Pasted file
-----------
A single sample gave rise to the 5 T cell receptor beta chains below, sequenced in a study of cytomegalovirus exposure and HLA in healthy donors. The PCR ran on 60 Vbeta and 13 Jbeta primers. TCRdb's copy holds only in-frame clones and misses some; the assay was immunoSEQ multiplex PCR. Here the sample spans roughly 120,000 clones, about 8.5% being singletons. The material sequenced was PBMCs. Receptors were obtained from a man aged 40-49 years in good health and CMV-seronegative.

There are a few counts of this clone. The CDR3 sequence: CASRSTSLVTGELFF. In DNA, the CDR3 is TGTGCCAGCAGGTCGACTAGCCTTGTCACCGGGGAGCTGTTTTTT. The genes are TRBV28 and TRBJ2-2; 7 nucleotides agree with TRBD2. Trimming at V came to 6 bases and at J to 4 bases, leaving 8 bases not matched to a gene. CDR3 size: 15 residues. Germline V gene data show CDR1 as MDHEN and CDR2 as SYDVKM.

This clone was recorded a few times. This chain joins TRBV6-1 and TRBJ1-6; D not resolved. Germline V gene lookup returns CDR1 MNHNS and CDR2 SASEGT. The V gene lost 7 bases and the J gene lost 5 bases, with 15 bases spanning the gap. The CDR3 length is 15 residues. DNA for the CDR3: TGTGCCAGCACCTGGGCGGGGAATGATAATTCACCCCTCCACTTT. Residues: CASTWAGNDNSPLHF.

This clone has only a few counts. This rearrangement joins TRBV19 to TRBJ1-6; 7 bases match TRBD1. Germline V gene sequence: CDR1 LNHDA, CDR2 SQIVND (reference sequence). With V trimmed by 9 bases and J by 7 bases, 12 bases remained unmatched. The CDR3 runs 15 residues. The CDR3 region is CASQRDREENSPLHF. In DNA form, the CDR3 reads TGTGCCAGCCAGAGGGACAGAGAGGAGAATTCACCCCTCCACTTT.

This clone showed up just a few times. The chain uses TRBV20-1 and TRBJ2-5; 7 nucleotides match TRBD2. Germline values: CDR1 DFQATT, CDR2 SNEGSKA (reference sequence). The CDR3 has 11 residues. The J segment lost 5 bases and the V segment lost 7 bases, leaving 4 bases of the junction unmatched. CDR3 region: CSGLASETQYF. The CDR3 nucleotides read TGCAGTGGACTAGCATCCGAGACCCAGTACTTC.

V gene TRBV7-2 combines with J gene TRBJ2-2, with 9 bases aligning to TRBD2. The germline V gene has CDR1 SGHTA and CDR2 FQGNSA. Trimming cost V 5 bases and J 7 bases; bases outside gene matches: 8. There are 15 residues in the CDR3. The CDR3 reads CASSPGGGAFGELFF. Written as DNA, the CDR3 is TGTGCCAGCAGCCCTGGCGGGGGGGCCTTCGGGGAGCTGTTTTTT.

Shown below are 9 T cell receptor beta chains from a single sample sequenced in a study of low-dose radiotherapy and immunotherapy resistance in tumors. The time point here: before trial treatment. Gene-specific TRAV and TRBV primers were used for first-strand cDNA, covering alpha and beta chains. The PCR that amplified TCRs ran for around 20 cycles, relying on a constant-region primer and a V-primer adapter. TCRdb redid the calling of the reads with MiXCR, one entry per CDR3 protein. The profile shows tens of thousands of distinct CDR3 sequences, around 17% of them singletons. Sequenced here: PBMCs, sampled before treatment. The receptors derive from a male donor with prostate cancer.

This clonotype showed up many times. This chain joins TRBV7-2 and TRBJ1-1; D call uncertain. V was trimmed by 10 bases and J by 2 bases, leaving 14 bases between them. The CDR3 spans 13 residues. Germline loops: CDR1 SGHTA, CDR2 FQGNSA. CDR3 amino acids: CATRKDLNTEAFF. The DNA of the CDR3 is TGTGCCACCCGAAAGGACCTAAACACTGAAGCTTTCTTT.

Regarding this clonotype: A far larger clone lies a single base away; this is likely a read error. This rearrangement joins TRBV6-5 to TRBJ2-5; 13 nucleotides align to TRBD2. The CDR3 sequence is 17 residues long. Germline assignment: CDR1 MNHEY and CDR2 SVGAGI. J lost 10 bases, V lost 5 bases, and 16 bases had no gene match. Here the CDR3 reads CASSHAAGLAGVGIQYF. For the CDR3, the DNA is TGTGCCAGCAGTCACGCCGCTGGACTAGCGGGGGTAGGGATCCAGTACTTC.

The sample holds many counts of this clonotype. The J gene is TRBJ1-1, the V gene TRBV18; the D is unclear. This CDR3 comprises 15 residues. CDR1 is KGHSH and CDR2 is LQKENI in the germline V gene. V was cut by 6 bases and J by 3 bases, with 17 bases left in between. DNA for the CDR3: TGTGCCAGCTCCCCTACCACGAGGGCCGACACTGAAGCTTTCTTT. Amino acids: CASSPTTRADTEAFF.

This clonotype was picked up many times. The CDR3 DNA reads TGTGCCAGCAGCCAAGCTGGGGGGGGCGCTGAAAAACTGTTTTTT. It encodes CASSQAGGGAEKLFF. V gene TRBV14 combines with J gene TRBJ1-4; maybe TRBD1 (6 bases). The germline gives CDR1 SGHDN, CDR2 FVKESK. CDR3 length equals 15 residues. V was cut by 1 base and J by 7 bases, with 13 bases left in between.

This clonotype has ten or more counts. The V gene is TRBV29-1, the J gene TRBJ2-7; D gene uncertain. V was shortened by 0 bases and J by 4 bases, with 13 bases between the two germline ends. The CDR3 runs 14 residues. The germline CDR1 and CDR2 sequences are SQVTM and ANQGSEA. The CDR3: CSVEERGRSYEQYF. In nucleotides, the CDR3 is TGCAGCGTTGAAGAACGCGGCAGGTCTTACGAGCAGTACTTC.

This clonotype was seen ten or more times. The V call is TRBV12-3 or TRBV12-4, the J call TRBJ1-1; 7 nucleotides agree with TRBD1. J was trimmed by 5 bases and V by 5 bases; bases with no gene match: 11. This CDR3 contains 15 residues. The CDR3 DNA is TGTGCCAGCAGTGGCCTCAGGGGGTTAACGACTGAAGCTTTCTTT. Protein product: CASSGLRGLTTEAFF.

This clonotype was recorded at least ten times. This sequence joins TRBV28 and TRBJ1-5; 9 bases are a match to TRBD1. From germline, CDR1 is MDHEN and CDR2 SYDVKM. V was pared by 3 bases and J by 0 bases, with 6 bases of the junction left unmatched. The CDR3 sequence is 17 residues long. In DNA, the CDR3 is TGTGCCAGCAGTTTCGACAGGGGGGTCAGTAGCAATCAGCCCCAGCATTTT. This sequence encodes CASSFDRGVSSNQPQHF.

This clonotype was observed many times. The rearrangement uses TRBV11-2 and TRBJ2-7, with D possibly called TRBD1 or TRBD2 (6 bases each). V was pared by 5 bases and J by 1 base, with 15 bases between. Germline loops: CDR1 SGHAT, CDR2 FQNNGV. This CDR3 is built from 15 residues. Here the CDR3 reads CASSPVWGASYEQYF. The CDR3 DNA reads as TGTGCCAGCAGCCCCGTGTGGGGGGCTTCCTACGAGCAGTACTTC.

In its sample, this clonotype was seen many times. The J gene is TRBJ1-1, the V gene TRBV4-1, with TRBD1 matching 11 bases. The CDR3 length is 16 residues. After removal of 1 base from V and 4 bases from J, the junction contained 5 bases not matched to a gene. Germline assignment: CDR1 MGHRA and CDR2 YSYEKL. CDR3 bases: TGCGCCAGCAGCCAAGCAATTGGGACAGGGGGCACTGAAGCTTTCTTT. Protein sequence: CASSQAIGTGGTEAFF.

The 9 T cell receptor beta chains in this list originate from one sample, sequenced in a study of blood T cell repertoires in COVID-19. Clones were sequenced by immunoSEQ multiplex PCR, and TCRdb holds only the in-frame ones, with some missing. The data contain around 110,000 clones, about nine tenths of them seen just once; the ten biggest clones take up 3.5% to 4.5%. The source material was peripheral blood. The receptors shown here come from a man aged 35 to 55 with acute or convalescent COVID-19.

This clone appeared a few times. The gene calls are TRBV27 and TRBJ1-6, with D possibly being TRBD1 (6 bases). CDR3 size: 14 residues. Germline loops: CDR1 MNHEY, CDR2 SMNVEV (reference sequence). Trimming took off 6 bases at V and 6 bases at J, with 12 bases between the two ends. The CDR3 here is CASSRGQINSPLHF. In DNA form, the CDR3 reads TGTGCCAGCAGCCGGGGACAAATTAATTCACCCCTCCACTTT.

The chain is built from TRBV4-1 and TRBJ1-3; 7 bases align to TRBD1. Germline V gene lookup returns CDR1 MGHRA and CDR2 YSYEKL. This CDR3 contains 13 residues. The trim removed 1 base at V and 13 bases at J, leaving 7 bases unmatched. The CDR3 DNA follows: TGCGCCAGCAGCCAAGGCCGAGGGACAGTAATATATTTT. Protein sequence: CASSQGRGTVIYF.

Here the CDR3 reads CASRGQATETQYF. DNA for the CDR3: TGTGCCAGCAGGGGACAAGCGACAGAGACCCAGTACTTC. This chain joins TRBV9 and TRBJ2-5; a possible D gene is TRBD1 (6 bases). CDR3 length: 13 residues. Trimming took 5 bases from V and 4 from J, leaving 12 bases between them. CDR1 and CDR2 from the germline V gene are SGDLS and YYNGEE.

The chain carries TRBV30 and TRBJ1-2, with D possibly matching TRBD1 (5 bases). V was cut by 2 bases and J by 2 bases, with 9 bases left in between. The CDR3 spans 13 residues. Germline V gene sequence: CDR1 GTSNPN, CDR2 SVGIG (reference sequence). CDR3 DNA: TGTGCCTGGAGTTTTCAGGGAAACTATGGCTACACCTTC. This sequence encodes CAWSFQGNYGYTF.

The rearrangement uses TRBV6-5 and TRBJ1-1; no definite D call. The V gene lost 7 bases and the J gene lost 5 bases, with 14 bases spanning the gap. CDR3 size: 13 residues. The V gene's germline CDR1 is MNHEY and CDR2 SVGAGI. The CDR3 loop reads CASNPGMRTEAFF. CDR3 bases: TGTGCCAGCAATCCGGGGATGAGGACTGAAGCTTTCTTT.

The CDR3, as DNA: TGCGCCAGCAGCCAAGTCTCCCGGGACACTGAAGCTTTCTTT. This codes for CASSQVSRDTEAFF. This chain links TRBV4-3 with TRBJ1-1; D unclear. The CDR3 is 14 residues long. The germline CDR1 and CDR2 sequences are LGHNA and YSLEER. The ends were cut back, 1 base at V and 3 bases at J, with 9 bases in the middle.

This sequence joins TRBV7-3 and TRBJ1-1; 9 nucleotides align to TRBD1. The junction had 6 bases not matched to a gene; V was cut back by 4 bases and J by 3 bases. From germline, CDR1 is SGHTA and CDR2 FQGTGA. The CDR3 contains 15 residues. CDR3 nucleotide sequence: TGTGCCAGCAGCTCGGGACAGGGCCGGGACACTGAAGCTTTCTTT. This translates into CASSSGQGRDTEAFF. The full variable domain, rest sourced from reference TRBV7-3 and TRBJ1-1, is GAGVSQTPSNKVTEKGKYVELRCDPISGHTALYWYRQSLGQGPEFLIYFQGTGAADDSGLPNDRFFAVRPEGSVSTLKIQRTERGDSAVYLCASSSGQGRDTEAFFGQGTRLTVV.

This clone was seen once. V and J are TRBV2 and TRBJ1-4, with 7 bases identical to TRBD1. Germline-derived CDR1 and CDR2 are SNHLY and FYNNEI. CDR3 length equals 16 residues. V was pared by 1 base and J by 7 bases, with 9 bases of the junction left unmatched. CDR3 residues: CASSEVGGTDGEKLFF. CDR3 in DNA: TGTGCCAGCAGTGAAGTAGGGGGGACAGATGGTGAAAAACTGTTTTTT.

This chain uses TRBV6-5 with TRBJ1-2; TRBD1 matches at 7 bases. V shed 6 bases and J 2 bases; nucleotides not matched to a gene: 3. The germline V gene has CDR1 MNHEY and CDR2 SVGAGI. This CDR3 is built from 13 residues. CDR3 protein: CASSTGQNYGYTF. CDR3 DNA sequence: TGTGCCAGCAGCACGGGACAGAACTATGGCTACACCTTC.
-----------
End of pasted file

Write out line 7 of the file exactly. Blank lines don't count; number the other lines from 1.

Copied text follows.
Shown below are 9 T cell receptor beta chains from a single sample sequenced in a study of low-dose radiotherapy and immunotherapy resistance in tumors. The time point here: before trial treatment. Gene-specific TRAV and TRBV primers were used for first-strand cDNA, covering alpha and beta chains. The PCR that amplified TCRs ran for around 20 cycles, relying on a constant-region primer and a V-primer adapter. TCRdb redid the calling of the reads with MiXCR, one entry per CDR3 protein. The profile shows tens of thousands of distinct CDR3 sequences, around 17% of them singletons. Sequenced here: PBMCs, sampled before treatment. The receptors derive from a male donor with prostate cancer.